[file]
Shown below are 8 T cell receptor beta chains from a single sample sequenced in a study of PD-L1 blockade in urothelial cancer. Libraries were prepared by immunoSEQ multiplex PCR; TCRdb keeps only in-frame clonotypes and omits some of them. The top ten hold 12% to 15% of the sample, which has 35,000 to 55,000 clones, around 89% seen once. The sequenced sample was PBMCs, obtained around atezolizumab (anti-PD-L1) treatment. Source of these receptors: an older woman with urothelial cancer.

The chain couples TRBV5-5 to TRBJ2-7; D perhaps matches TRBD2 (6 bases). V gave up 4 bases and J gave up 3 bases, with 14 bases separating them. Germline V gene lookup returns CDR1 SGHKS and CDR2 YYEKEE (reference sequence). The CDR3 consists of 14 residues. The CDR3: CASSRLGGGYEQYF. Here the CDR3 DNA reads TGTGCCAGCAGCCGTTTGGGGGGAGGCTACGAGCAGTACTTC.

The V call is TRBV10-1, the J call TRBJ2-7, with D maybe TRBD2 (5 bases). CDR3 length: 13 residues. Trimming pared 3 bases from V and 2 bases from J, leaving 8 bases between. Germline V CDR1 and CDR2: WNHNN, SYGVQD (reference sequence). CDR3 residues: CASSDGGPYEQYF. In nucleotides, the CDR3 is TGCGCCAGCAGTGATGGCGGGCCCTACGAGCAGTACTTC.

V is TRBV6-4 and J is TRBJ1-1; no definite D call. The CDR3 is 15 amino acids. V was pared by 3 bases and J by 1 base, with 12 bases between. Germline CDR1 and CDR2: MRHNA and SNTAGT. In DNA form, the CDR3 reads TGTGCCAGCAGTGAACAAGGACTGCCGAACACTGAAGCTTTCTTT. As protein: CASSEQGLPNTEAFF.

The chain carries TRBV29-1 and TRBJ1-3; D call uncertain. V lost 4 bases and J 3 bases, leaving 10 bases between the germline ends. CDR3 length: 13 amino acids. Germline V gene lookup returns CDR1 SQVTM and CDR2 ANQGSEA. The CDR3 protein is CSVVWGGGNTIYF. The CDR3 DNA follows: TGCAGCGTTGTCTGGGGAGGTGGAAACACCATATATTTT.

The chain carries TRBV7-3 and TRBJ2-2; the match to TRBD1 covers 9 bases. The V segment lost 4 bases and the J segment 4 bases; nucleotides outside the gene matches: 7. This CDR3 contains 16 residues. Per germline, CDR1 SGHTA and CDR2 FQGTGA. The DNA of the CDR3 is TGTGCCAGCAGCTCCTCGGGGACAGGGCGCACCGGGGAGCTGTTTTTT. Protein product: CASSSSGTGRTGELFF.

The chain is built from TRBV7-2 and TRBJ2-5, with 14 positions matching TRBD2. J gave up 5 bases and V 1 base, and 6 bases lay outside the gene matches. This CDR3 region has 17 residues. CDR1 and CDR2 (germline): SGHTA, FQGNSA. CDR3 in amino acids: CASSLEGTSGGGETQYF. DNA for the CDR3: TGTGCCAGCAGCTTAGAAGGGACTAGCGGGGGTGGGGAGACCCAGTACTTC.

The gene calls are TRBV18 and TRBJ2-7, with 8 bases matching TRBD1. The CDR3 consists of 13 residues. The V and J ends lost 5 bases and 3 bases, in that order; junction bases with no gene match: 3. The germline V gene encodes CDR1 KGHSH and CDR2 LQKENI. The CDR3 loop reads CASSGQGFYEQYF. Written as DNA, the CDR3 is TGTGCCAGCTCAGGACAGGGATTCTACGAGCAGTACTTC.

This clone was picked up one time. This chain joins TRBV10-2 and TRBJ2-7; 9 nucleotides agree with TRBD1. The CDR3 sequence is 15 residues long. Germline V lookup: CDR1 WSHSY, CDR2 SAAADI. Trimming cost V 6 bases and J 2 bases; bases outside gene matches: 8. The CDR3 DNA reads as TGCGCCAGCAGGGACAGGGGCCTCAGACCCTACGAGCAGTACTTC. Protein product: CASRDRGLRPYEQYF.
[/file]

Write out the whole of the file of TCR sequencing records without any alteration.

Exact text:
Shown below are 8 T cell receptor beta chains from a single sample sequenced in a study of PD-L1 blockade in urothelial cancer. Libraries were prepared by immunoSEQ multiplex PCR; TCRdb keeps only in-frame clonotypes and omits some of them. The top ten hold 12% to 15% of the sample, which has 35,000 to 55,000 clones, around 89% seen once. The sequenced sample was PBMCs, obtained around atezolizumab (anti-PD-L1) treatment. Source of these receptors: an older woman with urothelial cancer.

The chain couples TRBV5-5 to TRBJ2-7; D perhaps matches TRBD2 (6 bases). V gave up 4 bases and J gave up 3 bases, with 14 bases separating them. Germline V gene lookup returns CDR1 SGHKS and CDR2 YYEKEE (reference sequence). The CDR3 consists of 14 residues. The CDR3: CASSRLGGGYEQYF. Here the CDR3 DNA reads TGTGCCAGCAGCCGTTTGGGGGGAGGCTACGAGCAGTACTTC.

The V call is TRBV10-1, the J call TRBJ2-7, with D maybe TRBD2 (5 bases). CDR3 length: 13 residues. Trimming pared 3 bases from V and 2 bases from J, leaving 8 bases between. Germline V CDR1 and CDR2: WNHNN, SYGVQD (reference sequence). CDR3 residues: CASSDGGPYEQYF. In nucleotides, the CDR3 is TGCGCCAGCAGTGATGGCGGGCCCTACGAGCAGTACTTC.

V is TRBV6-4 and J is TRBJ1-1; no definite D call. The CDR3 is 15 amino acids. V was pared by 3 bases and J by 1 base, with 12 bases between. Germline CDR1 and CDR2: MRHNA and SNTAGT. In DNA form, the CDR3 reads TGTGCCAGCAGTGAACAAGGACTGCCGAACACTGAAGCTTTCTTT. As protein: CASSEQGLPNTEAFF.

The chain carries TRBV29-1 and TRBJ1-3; D call uncertain. V lost 4 bases and J 3 bases, leaving 10 bases between the germline ends. CDR3 length: 13 amino acids. Germline V gene lookup returns CDR1 SQVTM and CDR2 ANQGSEA. The CDR3 protein is CSVVWGGGNTIYF. The CDR3 DNA follows: TGCAGCGTTGTCTGGGGAGGTGGAAACACCATATATTTT.

The chain carries TRBV7-3 and TRBJ2-2; the match to TRBD1 covers 9 bases. The V segment lost 4 bases and the J segment 4 bases; nucleotides outside the gene matches: 7. This CDR3 contains 16 residues. Per germline, CDR1 SGHTA and CDR2 FQGTGA. The DNA of the CDR3 is TGTGCCAGCAGCTCCTCGGGGACAGGGCGCACCGGGGAGCTGTTTTTT. Protein product: CASSSSGTGRTGELFF.

The chain is built from TRBV7-2 and TRBJ2-5, with 14 positions matching TRBD2. J gave up 5 bases and V 1 base, and 6 bases lay outside the gene matches. This CDR3 region has 17 residues. CDR1 and CDR2 (germline): SGHTA, FQGNSA. CDR3 in amino acids: CASSLEGTSGGGETQYF. DNA for the CDR3: TGTGCCAGCAGCTTAGAAGGGACTAGCGGGGGTGGGGAGACCCAGTACTTC.

The gene calls are TRBV18 and TRBJ2-7, with 8 bases matching TRBD1. The CDR3 consists of 13 residues. The V and J ends lost 5 bases and 3 bases, in that order; junction bases with no gene match: 3. The germline V gene encodes CDR1 KGHSH and CDR2 LQKENI. The CDR3 loop reads CASSGQGFYEQYF. Written as DNA, the CDR3 is TGTGCCAGCTCAGGACAGGGATTCTACGAGCAGTACTTC.

This clone was picked up one time. This chain joins TRBV10-2 and TRBJ2-7; 9 nucleotides agree with TRBD1. The CDR3 sequence is 15 residues long. Germline V lookup: CDR1 WSHSY, CDR2 SAAADI. Trimming cost V 6 bases and J 2 bases; bases outside gene matches: 8. The CDR3 DNA reads as TGCGCCAGCAGGGACAGGGGCCTCAGACCCTACGAGCAGTACTTC. Protein product: CASRDRGLRPYEQYF.